Every winter, tire dealers in the Northern states recite a snow prayer for one simple reason: Vehicles with worn tires get stuck. If the white stuff stays around for extended periods of time, pavement on some surface streets and back roads will be completely covered. And if there's a continuous cycle of snowing and melting, non-paved surfaces become quagmires. In either case, marginal tires will get stuck.

Unfortunately, I can't reference a study on the percentage of traction increase in snow conditions with each 32nd of tread depth over federal minimums for drive axles. But I can say that it's been my experience that tires at the 2/32 minimum are more likely to get stuck than those with 6/32. I can also say that since tires in a snow environment are constantly “wet,” it's tougher to retread casings that are near the minimum tread depth.

Then there's the argument between open-shoulder and closed-shoulder tread designs. In theory, the open-shoulder tires should result in better traction because there are more tread blocks to displace the snow. But some fleets feel these tires tend to deliver fewer miles and consider them to be louder than their closed-shoulder counterparts.

While contemplating this theory, I remembered an old customer that manufactured industrial lubricants and cleaners. One driver in particular refused to run traction tires on the drive axles. John ran steer tires on all 10 tractor positions because he figured if conditions were so bad that he couldn't get traction with 80,000 pounds, he shouldn't be on the road. He also liked to drive with the window open and enjoyed the quieter ride. In addition, he made me rotate his tires every six months and replaced the drive tires at 4/32. And he never got stuck.

Maybe John was onto something. Highway tread designs run more smoothly-and it's unlikely that an OTR vehicle will face a packed snow or quagmire situation. We never compared the actual miles-per-32nd to standard drives, but John was happy and that was enough for the company. I would suggest contacting your tire supplier for their recommendations before issuing a memo to the maintenance department, but the concept is interesting.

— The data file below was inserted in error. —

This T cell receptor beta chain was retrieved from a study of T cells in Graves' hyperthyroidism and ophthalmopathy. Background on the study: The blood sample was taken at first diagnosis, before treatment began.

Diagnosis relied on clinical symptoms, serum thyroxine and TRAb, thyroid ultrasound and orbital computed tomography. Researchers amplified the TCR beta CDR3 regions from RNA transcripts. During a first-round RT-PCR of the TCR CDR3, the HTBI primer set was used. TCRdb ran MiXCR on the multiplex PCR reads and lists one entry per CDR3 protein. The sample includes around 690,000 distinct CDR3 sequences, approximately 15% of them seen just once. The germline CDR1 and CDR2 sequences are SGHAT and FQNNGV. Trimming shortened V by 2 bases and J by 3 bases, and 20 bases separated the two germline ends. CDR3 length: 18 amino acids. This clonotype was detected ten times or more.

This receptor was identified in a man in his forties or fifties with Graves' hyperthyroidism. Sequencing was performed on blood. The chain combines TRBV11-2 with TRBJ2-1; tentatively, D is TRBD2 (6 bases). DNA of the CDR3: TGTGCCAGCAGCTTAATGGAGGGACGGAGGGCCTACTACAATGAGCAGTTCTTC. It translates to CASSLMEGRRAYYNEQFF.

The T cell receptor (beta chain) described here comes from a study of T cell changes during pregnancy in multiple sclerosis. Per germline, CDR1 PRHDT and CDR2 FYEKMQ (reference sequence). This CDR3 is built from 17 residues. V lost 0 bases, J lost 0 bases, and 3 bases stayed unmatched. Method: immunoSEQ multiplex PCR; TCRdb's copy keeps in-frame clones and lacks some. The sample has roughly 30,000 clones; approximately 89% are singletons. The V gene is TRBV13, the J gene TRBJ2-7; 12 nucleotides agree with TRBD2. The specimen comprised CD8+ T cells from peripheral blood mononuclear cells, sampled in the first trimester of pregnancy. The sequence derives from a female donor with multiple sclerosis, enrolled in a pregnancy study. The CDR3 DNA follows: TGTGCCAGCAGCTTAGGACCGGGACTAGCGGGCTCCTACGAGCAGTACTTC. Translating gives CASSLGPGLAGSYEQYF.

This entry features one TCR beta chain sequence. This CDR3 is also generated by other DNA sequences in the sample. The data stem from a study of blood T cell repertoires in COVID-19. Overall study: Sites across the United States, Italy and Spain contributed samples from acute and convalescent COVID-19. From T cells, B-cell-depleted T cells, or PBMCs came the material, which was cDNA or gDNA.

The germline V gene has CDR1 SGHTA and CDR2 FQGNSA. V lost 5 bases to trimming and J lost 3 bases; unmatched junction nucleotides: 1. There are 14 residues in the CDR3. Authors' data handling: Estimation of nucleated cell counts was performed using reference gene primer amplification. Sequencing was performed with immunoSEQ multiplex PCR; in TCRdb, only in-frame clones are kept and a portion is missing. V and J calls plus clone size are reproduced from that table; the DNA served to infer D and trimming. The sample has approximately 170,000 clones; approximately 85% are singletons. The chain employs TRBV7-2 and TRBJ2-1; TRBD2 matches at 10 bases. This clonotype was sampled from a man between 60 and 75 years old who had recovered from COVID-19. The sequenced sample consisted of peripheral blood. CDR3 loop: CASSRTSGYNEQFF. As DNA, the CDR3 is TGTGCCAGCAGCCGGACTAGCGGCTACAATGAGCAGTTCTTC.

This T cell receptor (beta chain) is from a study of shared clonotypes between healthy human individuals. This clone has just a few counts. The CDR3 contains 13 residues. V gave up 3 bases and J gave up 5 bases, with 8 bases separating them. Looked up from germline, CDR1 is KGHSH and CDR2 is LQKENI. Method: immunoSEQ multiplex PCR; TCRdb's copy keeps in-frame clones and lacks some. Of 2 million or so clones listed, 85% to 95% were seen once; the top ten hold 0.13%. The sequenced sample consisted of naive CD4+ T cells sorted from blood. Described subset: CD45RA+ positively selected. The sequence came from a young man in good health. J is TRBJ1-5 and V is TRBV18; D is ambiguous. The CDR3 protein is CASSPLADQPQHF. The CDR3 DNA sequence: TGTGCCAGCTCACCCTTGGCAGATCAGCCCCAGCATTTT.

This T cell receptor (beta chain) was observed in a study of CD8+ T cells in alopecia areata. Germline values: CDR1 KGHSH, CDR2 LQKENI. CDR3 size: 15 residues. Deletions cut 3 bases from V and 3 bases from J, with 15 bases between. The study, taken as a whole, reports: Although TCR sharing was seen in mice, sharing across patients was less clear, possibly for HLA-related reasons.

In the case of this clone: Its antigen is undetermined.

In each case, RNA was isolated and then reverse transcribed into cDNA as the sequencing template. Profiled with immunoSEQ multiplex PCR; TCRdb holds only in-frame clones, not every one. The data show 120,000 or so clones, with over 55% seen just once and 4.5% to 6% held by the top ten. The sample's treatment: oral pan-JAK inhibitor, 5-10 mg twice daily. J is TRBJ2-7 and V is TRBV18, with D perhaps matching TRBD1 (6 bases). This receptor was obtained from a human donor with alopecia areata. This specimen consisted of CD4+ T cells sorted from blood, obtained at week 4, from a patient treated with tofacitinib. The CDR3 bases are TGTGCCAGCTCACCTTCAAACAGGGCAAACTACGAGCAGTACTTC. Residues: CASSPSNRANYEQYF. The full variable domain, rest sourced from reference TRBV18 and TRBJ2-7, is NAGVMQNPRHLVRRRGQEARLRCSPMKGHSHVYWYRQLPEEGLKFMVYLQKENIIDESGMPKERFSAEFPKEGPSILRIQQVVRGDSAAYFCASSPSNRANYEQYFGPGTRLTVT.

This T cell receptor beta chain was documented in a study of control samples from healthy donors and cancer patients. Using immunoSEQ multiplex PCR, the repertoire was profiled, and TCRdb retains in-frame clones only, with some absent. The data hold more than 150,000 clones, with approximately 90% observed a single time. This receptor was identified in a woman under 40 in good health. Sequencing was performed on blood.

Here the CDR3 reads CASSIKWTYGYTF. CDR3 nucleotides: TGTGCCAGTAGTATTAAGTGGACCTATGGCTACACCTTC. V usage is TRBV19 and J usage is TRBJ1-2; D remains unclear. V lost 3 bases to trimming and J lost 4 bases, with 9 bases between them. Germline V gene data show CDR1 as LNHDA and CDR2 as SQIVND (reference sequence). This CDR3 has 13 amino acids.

And you can't have a discussion about snow tires without mentioning tire chains. Most states that allow or require chains say they must be on at least one drive axle; some have additional requirements for trailer axles. The general rules are to drive no faster than 30 mph and make sure chains fit snugly before they're needed. Just because the box says they fit 11R22.5's doesn't mean they'll fit all tread designs and retreads.

There's also a movement to eliminate the weight of carrying chains by switching to cables, which weigh approximately 60% less. Most states don't distinguish between the two, but one state specifically excludes cables in certain applications when chains are required. According to the Colorado DOT, “tire cables constructed with high-strength steel spring cross-member rollers that are at least 0.415-in. diameter or greater can be used instead of chains on commercial vehicles, with the exception of single drive axle combination vehicles. On a tandem power drive axle commercial vehicle, any type of cable can be used only if there are chains on the outside tires of one of the power drive axles and cables on two or more tires of the other power drive axle.”

Finally, keep in mind that road salt and other ice-melting compounds have an extremely negative effect on the lifespan of aluminum and steel wheels. Periodic fresh-water rinses will improve their appearance.